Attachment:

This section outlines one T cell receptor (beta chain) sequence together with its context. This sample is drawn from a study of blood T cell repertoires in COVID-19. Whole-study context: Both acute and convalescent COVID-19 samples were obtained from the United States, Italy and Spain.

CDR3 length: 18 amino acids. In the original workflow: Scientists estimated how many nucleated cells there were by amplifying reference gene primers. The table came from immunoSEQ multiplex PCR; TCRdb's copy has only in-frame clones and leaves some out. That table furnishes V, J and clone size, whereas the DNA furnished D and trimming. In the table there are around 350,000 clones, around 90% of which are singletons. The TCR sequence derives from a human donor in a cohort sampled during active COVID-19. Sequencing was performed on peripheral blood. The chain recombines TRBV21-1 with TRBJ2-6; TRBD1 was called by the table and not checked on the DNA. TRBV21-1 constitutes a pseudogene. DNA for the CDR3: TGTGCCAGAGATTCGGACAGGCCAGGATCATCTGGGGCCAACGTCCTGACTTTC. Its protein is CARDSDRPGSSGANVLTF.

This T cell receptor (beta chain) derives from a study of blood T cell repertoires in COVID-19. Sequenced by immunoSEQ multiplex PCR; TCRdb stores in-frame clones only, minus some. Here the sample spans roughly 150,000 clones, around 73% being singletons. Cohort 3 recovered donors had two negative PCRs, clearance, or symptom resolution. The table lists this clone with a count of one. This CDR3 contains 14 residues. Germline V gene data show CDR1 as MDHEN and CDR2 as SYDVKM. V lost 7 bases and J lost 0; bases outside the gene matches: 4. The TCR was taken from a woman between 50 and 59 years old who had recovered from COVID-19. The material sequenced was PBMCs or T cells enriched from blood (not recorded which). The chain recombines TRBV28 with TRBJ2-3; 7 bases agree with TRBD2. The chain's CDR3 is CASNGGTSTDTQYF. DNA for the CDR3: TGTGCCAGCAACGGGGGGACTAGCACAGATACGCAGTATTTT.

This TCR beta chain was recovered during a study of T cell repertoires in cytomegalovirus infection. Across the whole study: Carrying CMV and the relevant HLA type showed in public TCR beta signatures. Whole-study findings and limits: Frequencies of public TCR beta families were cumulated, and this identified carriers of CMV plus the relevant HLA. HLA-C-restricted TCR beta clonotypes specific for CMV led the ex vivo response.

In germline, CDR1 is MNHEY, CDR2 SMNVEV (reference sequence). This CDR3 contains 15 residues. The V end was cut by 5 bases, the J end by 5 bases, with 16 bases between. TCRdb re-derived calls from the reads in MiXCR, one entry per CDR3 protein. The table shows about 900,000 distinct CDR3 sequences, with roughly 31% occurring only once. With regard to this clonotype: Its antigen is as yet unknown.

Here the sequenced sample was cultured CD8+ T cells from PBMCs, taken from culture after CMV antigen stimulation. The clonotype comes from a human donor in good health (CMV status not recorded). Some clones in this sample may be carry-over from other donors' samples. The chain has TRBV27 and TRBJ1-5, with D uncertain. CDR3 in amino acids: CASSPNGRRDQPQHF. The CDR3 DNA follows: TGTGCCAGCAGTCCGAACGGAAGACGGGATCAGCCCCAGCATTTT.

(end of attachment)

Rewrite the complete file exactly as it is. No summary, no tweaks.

This section outlines one T cell receptor (beta chain) sequence together with its context. This sample is drawn from a study of blood T cell repertoires in COVID-19. Whole-study context: Both acute and convalescent COVID-19 samples were obtained from the United States, Italy and Spain.

CDR3 length: 18 amino acids. In the original workflow: Scientists estimated how many nucleated cells there were by amplifying reference gene primers. The table came from immunoSEQ multiplex PCR; TCRdb's copy has only in-frame clones and leaves some out. That table furnishes V, J and clone size, whereas the DNA furnished D and trimming. In the table there are around 350,000 clones, around 90% of which are singletons. The TCR sequence derives from a human donor in a cohort sampled during active COVID-19. Sequencing was performed on peripheral blood. The chain recombines TRBV21-1 with TRBJ2-6; TRBD1 was called by the table and not checked on the DNA. TRBV21-1 constitutes a pseudogene. DNA for the CDR3: TGTGCCAGAGATTCGGACAGGCCAGGATCATCTGGGGCCAACGTCCTGACTTTC. Its protein is CARDSDRPGSSGANVLTF.

This T cell receptor (beta chain) derives from a study of blood T cell repertoires in COVID-19. Sequenced by immunoSEQ multiplex PCR; TCRdb stores in-frame clones only, minus some. Here the sample spans roughly 150,000 clones, around 73% being singletons. Cohort 3 recovered donors had two negative PCRs, clearance, or symptom resolution. The table lists this clone with a count of one. This CDR3 contains 14 residues. Germline V gene data show CDR1 as MDHEN and CDR2 as SYDVKM. V lost 7 bases and J lost 0; bases outside the gene matches: 4. The TCR was taken from a woman between 50 and 59 years old who had recovered from COVID-19. The material sequenced was PBMCs or T cells enriched from blood (not recorded which). The chain recombines TRBV28 with TRBJ2-3; 7 bases agree with TRBD2. The chain's CDR3 is CASNGGTSTDTQYF. DNA for the CDR3: TGTGCCAGCAACGGGGGGACTAGCACAGATACGCAGTATTTT.

This TCR beta chain was recovered during a study of T cell repertoires in cytomegalovirus infection. Across the whole study: Carrying CMV and the relevant HLA type showed in public TCR beta signatures. Whole-study findings and limits: Frequencies of public TCR beta families were cumulated, and this identified carriers of CMV plus the relevant HLA. HLA-C-restricted TCR beta clonotypes specific for CMV led the ex vivo response.

In germline, CDR1 is MNHEY, CDR2 SMNVEV (reference sequence). This CDR3 contains 15 residues. The V end was cut by 5 bases, the J end by 5 bases, with 16 bases between. TCRdb re-derived calls from the reads in MiXCR, one entry per CDR3 protein. The table shows about 900,000 distinct CDR3 sequences, with roughly 31% occurring only once. With regard to this clonotype: Its antigen is as yet unknown.

Here the sequenced sample was cultured CD8+ T cells from PBMCs, taken from culture after CMV antigen stimulation. The clonotype comes from a human donor in good health (CMV status not recorded). Some clones in this sample may be carry-over from other donors' samples. The chain has TRBV27 and TRBJ1-5, with D uncertain. CDR3 in amino acids: CASSPNGRRDQPQHF. The CDR3 DNA follows: TGTGCCAGCAGTCCGAACGGAAGACGGGATCAGCCCCAGCATTTT.